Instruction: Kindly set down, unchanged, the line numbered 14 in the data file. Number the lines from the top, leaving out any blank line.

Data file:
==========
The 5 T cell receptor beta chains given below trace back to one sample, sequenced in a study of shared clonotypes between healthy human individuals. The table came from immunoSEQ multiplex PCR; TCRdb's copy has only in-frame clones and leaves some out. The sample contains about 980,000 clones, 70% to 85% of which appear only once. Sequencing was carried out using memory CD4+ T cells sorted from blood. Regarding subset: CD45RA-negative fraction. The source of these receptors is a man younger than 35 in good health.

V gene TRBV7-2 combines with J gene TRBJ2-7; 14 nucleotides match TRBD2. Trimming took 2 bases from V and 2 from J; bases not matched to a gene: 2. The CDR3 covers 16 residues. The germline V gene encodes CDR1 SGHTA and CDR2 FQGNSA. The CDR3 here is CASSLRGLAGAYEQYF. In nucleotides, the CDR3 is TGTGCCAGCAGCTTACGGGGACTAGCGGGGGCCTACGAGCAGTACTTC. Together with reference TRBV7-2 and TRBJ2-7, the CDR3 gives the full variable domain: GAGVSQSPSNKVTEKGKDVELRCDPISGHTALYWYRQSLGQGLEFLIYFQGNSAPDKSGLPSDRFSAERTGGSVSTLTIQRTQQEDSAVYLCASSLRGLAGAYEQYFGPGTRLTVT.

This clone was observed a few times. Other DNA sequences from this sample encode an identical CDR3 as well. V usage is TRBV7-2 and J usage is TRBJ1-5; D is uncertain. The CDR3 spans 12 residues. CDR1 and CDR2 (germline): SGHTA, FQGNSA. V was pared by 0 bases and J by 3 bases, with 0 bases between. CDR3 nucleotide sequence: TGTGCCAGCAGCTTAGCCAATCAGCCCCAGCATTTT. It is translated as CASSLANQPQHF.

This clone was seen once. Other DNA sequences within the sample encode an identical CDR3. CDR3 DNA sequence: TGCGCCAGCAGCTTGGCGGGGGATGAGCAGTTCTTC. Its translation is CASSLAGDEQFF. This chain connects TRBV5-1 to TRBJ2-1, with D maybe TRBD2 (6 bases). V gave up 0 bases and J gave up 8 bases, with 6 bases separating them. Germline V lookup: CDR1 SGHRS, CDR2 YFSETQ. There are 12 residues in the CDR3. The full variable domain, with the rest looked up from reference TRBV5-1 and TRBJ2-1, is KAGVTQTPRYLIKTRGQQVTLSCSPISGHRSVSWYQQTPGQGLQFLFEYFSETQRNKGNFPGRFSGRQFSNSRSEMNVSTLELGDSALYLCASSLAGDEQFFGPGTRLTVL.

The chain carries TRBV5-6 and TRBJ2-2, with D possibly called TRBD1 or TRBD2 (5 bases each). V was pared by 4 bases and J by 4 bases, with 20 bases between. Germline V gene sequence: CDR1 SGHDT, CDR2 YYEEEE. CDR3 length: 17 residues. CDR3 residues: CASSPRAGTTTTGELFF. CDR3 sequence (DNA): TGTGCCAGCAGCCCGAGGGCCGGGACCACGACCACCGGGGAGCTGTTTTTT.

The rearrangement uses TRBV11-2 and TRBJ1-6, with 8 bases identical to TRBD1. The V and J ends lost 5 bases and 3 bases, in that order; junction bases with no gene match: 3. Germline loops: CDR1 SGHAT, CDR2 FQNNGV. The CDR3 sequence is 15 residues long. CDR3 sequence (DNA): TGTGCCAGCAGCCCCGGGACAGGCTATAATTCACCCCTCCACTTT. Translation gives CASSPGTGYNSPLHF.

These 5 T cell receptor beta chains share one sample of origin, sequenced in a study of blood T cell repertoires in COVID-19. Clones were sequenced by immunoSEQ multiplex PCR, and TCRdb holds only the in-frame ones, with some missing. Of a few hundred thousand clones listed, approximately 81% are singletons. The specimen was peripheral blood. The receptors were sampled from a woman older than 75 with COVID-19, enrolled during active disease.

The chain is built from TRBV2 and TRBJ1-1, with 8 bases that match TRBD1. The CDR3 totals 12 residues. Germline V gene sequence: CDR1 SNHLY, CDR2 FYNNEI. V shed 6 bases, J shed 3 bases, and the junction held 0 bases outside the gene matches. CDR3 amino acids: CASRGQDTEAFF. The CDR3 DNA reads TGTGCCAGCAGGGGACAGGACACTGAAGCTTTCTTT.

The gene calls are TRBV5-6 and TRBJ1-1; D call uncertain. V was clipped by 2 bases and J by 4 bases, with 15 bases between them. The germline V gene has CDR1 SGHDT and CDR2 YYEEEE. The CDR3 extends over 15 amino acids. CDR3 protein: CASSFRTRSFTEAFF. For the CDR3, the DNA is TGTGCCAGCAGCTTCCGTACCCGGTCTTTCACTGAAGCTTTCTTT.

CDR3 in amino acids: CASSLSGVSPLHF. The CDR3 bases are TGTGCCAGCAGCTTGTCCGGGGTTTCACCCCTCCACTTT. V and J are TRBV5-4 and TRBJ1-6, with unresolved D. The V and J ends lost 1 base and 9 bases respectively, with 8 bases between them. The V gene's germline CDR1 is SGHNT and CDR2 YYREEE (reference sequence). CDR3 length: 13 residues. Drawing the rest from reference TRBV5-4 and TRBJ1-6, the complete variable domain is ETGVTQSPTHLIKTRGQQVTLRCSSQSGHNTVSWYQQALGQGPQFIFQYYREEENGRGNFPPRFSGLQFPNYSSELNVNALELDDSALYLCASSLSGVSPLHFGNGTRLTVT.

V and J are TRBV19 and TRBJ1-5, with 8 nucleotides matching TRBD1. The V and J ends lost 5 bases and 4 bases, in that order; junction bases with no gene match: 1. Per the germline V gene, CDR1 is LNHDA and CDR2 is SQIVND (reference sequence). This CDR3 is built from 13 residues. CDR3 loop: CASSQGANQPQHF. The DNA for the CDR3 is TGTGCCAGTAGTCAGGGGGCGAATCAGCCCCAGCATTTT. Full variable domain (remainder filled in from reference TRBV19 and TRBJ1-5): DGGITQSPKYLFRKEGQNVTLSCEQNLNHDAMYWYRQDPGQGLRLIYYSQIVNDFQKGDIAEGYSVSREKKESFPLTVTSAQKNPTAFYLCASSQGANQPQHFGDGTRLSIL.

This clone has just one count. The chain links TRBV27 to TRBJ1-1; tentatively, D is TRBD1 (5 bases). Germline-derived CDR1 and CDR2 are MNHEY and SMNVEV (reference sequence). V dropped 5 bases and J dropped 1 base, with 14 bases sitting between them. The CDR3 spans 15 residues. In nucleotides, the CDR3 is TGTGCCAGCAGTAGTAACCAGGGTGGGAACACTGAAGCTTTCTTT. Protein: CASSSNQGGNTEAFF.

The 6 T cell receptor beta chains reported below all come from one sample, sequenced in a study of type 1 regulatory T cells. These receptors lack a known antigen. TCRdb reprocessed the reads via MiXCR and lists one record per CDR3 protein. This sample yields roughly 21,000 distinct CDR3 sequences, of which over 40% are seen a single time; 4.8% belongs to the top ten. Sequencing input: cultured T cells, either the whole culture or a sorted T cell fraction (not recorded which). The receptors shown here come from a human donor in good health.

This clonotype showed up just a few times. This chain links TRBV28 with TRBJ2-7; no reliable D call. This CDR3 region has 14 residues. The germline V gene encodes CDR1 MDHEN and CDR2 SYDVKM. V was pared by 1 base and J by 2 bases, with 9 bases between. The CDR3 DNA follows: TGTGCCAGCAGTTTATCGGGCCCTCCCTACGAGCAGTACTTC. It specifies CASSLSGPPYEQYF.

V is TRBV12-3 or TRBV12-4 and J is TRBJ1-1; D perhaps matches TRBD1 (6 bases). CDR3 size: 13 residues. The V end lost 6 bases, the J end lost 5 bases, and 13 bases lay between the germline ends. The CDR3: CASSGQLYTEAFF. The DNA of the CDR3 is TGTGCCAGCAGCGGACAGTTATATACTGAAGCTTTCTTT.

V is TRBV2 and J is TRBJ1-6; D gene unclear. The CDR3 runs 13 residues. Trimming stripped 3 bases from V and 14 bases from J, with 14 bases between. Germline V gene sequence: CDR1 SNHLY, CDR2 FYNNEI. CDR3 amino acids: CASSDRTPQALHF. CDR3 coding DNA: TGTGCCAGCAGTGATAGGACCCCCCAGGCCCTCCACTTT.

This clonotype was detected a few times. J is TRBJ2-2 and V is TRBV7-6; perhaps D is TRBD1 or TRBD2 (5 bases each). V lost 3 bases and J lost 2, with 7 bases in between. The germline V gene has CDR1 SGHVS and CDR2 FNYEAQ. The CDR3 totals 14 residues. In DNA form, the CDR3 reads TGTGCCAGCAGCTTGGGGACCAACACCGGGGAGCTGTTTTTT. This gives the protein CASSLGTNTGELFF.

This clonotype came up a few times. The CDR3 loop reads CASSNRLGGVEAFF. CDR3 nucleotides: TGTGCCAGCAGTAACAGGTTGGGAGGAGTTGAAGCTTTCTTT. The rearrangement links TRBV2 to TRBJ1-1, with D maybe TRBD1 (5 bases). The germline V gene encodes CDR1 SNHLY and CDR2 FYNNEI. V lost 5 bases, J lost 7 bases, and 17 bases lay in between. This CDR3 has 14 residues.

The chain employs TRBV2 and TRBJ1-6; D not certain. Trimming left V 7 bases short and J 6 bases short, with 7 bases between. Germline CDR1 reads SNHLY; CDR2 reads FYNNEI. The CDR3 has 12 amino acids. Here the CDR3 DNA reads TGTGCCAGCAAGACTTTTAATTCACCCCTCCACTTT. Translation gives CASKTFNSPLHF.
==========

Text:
This clonotype showed up just a few times. This chain links TRBV28 with TRBJ2-7; no reliable D call. This CDR3 region has 14 residues. The germline V gene encodes CDR1 MDHEN and CDR2 SYDVKM. V was pared by 1 base and J by 2 bases, with 9 bases between. The CDR3 DNA follows: TGTGCCAGCAGTTTATCGGGCCCTCCCTACGAGCAGTACTTC. It specifies CASSLSGPPYEQYF.